Is anyone out there?

April 14, 2013 § 11 Comments

I send my query into the unknown, reaching out with both hands, seeking.

Sunrise on Cadillac MountainThe religious call the act of seeking, prayer.

Religious or not, we all share a curiosity, a yearning to know something larger than ourselves.

My own seeking has taken many forms, but at first the answers were delivered to me, unsought, as big and heavy as the Sunday New York Times; the other tradition that weighted my family’s Sunday mornings.

The God of my childhood, God the Great and Good, could give me anything, which encouraged me to sit on his knee, as if he were a department store Santa, and recite my gimme list: a diary, a dog, a canopy bed.

This God was also temperamental, given to occasional smiting. Often I felt like Dorothy with my knees knocking in the presence of the Great and Powerful Oz.

But my overwhelming memory of being in the presence of God was that He made me sleepy. The faith of my childhood in its hushed black robes demanded a drowsy mumble, “Our father, who art in heaven, hallowed be thy name…,” and the shift of a bead between my fingers. God could be pleased by a collection of routines so I practiced them, doing the steps in order, a hokey-pokey of the soul.

I understand now that these were acts of deference. They were probably also intended to quiet our minds and make us receptive.

Still, I gradually came to believe that this was too small a picture. That this description of God made him too much like us.

Whatever is there has no face. It is more like a light I involuntarily turn toward.

That light is constant. I am not.  So my perception of it depends on what is happening to me in this ephemeral life.

In times of loneliness my seeking is a shout that begs an echo. Is there anything out there to bounce my cries back, or is the emptiness as vast as it appears?

Sometimes, when the light is strong, I lift those I love, gently reminding that greater force that there is a need. Hey, when you get a chance…

Sometimes I plead for help accepting what is, at other times I demand an explanation.

Always, I am the blind man, reaching out and hoping, by touch, to determine the nature of the elephant. I want to know the unknowable, understand more than my limited mind can grasp–sometimes I feel as if I almost do. Almost.

As I grow older the question I send out is not always to a higher power, but to those who are gone; are you still there? Please, reach across the gulf if you can. I miss you so much.

Sometimes, momentarily aware of how good I have it, I send a thank you note.

Sometimes I just want to get in good with the most popular kid in school.

Sometimes I wonder, is this conversation I am having with some inner, better self? Or worse, am I walking with an invisible imaginary rabbit named Harvey?

At times the greater force seems impersonal, a river into which I toss a pebble. And the pebble doesn’t matter, only the onward rush of the river. This scares me, until I realize I am of the river; the boundaries of self are arbitrary and meaningless.

Longleaf pines.I also accept that, while I inhabit this body, those boundaries remain real. They limit what I am capable of understanding.

That doesn’t keep me from leaning over the front seat and asking, “Are we there yet?” when I don’t even know where it is we are going, and won’t, until we get there.

Judging by all the churches, all the books, all the heated conversations, we are a great conspiracy of seekers all asking, is anyone out there?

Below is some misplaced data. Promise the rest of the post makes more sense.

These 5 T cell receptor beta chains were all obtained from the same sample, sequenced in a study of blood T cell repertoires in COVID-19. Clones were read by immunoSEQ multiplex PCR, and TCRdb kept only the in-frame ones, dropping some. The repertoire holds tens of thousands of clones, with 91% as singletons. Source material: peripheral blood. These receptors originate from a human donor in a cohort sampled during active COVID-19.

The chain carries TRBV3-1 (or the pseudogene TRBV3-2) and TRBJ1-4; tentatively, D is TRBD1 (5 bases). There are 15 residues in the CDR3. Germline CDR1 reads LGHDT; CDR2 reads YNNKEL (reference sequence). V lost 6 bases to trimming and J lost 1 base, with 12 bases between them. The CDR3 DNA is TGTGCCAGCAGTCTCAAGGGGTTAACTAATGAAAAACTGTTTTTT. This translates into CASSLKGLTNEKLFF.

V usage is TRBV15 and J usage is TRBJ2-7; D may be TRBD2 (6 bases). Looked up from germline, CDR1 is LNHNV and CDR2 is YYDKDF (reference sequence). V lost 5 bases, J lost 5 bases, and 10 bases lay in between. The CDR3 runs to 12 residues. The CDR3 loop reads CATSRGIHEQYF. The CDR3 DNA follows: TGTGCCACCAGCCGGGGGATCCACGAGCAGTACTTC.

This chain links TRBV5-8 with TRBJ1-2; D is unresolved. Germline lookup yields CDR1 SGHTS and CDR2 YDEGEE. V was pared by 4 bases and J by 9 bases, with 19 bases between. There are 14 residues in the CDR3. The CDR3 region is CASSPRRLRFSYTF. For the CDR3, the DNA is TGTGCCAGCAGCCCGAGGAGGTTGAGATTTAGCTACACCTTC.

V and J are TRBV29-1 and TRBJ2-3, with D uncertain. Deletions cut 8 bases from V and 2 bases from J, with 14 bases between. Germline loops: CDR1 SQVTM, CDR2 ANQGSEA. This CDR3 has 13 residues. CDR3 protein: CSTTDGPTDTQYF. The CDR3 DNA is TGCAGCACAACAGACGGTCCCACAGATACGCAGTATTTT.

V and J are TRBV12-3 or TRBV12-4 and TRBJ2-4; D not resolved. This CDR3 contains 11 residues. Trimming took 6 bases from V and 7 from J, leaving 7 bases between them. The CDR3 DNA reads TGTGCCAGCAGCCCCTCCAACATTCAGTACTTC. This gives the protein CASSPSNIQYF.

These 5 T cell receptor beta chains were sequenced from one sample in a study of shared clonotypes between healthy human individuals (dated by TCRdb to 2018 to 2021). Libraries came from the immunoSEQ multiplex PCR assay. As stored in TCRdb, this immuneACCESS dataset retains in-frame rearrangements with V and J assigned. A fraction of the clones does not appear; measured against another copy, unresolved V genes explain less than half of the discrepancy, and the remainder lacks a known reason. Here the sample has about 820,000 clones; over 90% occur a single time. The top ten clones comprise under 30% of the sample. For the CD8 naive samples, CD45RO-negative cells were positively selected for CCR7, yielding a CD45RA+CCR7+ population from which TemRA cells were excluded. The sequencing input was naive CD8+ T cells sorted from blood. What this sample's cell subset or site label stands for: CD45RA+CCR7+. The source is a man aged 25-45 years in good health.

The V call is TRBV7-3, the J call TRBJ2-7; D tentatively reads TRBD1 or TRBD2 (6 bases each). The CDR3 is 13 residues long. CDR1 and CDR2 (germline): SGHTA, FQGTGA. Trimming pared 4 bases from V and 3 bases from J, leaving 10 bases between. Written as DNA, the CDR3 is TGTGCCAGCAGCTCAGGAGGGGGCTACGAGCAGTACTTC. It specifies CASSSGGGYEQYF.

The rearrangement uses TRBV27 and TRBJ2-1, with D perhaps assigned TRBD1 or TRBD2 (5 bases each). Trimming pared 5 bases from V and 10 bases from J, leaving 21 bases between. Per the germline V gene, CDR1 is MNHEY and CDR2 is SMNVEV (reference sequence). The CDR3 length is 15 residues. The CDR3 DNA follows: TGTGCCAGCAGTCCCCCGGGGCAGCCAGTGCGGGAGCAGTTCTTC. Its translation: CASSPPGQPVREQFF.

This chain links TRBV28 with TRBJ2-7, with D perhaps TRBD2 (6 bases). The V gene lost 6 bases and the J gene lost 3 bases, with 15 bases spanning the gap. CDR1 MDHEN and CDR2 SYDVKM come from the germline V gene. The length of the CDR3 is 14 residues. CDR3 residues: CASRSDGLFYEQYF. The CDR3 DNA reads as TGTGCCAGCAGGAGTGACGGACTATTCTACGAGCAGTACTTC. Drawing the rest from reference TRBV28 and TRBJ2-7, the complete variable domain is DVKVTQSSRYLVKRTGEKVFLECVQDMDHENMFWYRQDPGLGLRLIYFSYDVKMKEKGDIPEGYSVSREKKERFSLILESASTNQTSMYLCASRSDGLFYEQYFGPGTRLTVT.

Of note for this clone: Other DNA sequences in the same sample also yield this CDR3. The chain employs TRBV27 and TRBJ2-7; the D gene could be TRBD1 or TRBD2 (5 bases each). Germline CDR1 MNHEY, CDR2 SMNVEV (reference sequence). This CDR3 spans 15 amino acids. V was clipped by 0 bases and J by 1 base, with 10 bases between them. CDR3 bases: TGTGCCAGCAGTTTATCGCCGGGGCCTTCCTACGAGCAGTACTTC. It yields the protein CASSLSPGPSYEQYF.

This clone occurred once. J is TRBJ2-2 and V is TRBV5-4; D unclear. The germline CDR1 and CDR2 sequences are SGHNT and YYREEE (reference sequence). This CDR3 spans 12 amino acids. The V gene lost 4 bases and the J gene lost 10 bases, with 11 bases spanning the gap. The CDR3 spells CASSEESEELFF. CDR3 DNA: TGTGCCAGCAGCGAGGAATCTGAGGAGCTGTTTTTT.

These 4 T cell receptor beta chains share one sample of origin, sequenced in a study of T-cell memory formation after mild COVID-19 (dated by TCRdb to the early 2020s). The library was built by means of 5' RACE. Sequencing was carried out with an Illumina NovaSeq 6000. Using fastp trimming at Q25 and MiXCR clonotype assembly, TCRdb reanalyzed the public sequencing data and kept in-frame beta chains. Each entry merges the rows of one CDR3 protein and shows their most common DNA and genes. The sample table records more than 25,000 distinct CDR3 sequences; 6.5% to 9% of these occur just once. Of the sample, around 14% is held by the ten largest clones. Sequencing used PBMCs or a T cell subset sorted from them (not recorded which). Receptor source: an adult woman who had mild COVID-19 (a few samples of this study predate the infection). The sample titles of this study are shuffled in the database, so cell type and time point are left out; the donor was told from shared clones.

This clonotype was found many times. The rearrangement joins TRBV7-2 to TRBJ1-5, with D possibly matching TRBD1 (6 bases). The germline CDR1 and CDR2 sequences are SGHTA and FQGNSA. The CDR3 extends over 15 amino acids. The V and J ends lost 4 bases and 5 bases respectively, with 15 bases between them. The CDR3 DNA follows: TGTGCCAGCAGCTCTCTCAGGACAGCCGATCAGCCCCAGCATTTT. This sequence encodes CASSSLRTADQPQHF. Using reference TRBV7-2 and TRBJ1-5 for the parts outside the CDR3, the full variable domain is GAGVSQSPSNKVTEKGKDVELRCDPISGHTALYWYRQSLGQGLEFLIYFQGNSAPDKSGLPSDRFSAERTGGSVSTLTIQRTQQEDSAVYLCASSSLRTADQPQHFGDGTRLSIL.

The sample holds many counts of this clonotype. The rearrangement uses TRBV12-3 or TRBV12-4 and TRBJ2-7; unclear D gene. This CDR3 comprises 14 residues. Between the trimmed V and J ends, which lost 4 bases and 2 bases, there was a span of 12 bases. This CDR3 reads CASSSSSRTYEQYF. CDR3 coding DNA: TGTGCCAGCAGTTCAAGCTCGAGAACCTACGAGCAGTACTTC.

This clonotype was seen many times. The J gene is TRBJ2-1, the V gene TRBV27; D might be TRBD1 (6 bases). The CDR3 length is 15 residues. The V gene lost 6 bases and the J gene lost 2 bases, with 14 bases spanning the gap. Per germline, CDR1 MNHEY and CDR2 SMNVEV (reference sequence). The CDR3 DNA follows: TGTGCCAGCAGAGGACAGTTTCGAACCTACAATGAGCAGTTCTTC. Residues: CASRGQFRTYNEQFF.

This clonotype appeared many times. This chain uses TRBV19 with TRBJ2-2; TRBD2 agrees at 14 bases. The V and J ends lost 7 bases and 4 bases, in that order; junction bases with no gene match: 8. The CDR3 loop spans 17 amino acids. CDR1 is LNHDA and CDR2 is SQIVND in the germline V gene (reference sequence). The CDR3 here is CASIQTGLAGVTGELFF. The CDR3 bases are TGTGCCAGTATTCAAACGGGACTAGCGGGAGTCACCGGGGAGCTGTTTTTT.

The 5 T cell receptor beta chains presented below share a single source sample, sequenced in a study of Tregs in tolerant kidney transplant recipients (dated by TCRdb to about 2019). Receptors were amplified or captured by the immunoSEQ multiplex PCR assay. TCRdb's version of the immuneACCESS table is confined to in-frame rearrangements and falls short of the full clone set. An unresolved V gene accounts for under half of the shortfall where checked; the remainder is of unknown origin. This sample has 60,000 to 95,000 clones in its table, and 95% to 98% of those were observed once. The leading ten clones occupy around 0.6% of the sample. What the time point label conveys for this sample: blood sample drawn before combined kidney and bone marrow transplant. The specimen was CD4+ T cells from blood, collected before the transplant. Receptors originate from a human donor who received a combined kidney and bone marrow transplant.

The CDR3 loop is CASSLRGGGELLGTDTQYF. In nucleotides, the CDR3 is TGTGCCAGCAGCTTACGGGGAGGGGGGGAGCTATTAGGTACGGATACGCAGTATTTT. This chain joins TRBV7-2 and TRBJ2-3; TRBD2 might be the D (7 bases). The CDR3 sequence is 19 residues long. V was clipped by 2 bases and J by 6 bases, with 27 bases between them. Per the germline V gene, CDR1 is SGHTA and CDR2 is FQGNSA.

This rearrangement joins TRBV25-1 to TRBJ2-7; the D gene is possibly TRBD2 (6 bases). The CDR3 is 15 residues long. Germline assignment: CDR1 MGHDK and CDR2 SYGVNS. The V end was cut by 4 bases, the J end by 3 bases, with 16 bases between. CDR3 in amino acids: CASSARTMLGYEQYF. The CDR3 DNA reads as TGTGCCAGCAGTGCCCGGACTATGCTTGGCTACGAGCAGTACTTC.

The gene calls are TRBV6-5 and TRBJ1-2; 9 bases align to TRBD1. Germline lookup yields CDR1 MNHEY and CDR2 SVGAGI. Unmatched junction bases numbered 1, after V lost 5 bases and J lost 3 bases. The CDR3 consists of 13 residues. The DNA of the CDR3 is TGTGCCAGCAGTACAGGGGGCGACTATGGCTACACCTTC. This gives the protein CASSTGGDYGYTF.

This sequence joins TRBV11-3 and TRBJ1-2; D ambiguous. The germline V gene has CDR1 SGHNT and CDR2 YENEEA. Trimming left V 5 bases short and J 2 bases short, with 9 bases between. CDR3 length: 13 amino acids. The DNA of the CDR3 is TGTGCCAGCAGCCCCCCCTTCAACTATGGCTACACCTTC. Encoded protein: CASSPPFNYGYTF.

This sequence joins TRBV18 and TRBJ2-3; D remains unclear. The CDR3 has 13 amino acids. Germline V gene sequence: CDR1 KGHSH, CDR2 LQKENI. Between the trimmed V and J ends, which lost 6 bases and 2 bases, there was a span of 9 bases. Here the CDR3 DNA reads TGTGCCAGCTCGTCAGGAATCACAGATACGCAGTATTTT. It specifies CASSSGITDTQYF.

Once in a great while, or so the story goes, the answer that comes back sets a bush on fire or parts the waters.

I’ve never seen that kind of drama, but sometimes, out walking, I look up through tangled branches and suddenly discover the sky, and the grace that is always there pours down like sunlight. In those moments I know that the whole is good and that I am part of that whole.

Encouraged, I go on.

Note: Even for me this post is metaphor-heavy. I apologize, but there is no other way I know of to talk about God.

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§ 11 Responses to Is anyone out there?

  • lcjameson says:

    You stated my views exactly and more eloquently than I could have. Thank you!


  • craig reeder says:

    Please never apologize for your metaphors. The Hokey Pokey of the Soul is not only ROFL funny, but dead-on apt. ( You ought to be a song-writer. Oh yes, I just remembered. You are.) Anyway, please keep searching for the answer and keep sharing your metaphors.


  • KM Huber says:

    I agree with Craig about the metaphors. I’m not sure you can have too many these days, especially when the essay is yours. Just yesterday, at Waverly, I had such a day of wonder, including a gander at the sky, a to the brim moment of life. Reading your essay brings it all back.



    • I recommend a walk in which you look up not out at the usual eye level. Look up and watch the tree branches pass overhead. It does something to me that is hard to describe–even with metaphor. All I can say is that I feel myself open to all that is not stored in the small bottle that is me (oh shoot, another metaphor).

      Having read your wonderful blog I know that you and I are seeking the same thing Karen.


  • I skipped church this morning to finish my taxes, but now I feel more thoroughly churched than if I’d gone. Thank you, Adrian. I too love the Hokey Pokey of the Soul, and oh yes, I agree with that section on wondering whether I’m praying, sucking up, communing with my best inner self, or just mumbling to Harvey. There are a great many nails to hit–and you hit them all on the head.


  • deb reilly says:

    Yes, yes, yes to light and loved ones. Yes, yes, yes to the search, while knowing that the answers are just around the next bend.


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